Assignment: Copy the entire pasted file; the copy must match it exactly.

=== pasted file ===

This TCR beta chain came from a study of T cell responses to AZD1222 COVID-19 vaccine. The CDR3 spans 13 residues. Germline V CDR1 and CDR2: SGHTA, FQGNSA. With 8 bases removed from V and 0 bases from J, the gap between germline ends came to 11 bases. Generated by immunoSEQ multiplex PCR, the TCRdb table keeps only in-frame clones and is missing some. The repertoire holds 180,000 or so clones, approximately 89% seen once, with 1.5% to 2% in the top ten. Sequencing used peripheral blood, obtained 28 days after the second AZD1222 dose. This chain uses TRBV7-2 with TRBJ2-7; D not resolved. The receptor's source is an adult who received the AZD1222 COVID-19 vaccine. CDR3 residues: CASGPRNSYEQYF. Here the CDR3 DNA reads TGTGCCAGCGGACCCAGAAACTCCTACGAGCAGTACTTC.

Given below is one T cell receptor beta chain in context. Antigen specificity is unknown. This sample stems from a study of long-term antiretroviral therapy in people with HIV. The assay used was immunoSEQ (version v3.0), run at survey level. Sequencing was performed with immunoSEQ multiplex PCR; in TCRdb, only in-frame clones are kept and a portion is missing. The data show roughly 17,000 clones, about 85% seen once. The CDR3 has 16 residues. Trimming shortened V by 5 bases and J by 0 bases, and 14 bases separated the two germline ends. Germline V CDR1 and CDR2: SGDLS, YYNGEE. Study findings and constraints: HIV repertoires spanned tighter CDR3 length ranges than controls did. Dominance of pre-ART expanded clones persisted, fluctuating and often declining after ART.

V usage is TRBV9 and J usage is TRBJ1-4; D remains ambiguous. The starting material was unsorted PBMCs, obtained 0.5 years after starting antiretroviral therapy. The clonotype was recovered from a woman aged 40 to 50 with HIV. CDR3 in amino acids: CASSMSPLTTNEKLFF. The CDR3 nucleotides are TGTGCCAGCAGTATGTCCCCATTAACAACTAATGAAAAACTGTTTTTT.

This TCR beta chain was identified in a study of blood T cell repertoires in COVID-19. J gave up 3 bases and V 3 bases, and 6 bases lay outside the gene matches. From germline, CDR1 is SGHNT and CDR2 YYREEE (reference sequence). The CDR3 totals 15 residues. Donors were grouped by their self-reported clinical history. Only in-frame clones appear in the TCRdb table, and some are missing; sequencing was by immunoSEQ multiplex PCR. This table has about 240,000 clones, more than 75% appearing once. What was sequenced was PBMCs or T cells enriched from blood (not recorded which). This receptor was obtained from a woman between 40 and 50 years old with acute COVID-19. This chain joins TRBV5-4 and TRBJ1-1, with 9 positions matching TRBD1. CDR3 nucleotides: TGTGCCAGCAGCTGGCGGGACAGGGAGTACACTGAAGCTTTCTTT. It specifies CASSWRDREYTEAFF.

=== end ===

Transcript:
This TCR beta chain came from a study of T cell responses to AZD1222 COVID-19 vaccine. The CDR3 spans 13 residues. Germline V CDR1 and CDR2: SGHTA, FQGNSA. With 8 bases removed from V and 0 bases from J, the gap between germline ends came to 11 bases. Generated by immunoSEQ multiplex PCR, the TCRdb table keeps only in-frame clones and is missing some. The repertoire holds 180,000 or so clones, approximately 89% seen once, with 1.5% to 2% in the top ten. Sequencing used peripheral blood, obtained 28 days after the second AZD1222 dose. This chain uses TRBV7-2 with TRBJ2-7; D not resolved. The receptor's source is an adult who received the AZD1222 COVID-19 vaccine. CDR3 residues: CASGPRNSYEQYF. Here the CDR3 DNA reads TGTGCCAGCGGACCCAGAAACTCCTACGAGCAGTACTTC.

Given below is one T cell receptor beta chain in context. Antigen specificity is unknown. This sample stems from a study of long-term antiretroviral therapy in people with HIV. The assay used was immunoSEQ (version v3.0), run at survey level. Sequencing was performed with immunoSEQ multiplex PCR; in TCRdb, only in-frame clones are kept and a portion is missing. The data show roughly 17,000 clones, about 85% seen once. The CDR3 has 16 residues. Trimming shortened V by 5 bases and J by 0 bases, and 14 bases separated the two germline ends. Germline V CDR1 and CDR2: SGDLS, YYNGEE. Study findings and constraints: HIV repertoires spanned tighter CDR3 length ranges than controls did. Dominance of pre-ART expanded clones persisted, fluctuating and often declining after ART.

V usage is TRBV9 and J usage is TRBJ1-4; D remains ambiguous. The starting material was unsorted PBMCs, obtained 0.5 years after starting antiretroviral therapy. The clonotype was recovered from a woman aged 40 to 50 with HIV. CDR3 in amino acids: CASSMSPLTTNEKLFF. The CDR3 nucleotides are TGTGCCAGCAGTATGTCCCCATTAACAACTAATGAAAAACTGTTTTTT.

This TCR beta chain was identified in a study of blood T cell repertoires in COVID-19. J gave up 3 bases and V 3 bases, and 6 bases lay outside the gene matches. From germline, CDR1 is SGHNT and CDR2 YYREEE (reference sequence). The CDR3 totals 15 residues. Donors were grouped by their self-reported clinical history. Only in-frame clones appear in the TCRdb table, and some are missing; sequencing was by immunoSEQ multiplex PCR. This table has about 240,000 clones, more than 75% appearing once. What was sequenced was PBMCs or T cells enriched from blood (not recorded which). This receptor was obtained from a woman between 40 and 50 years old with acute COVID-19. This chain joins TRBV5-4 and TRBJ1-1, with 9 positions matching TRBD1. CDR3 nucleotides: TGTGCCAGCAGCTGGCGGGACAGGGAGTACACTGAAGCTTTCTTT. It specifies CASSWRDREYTEAFF.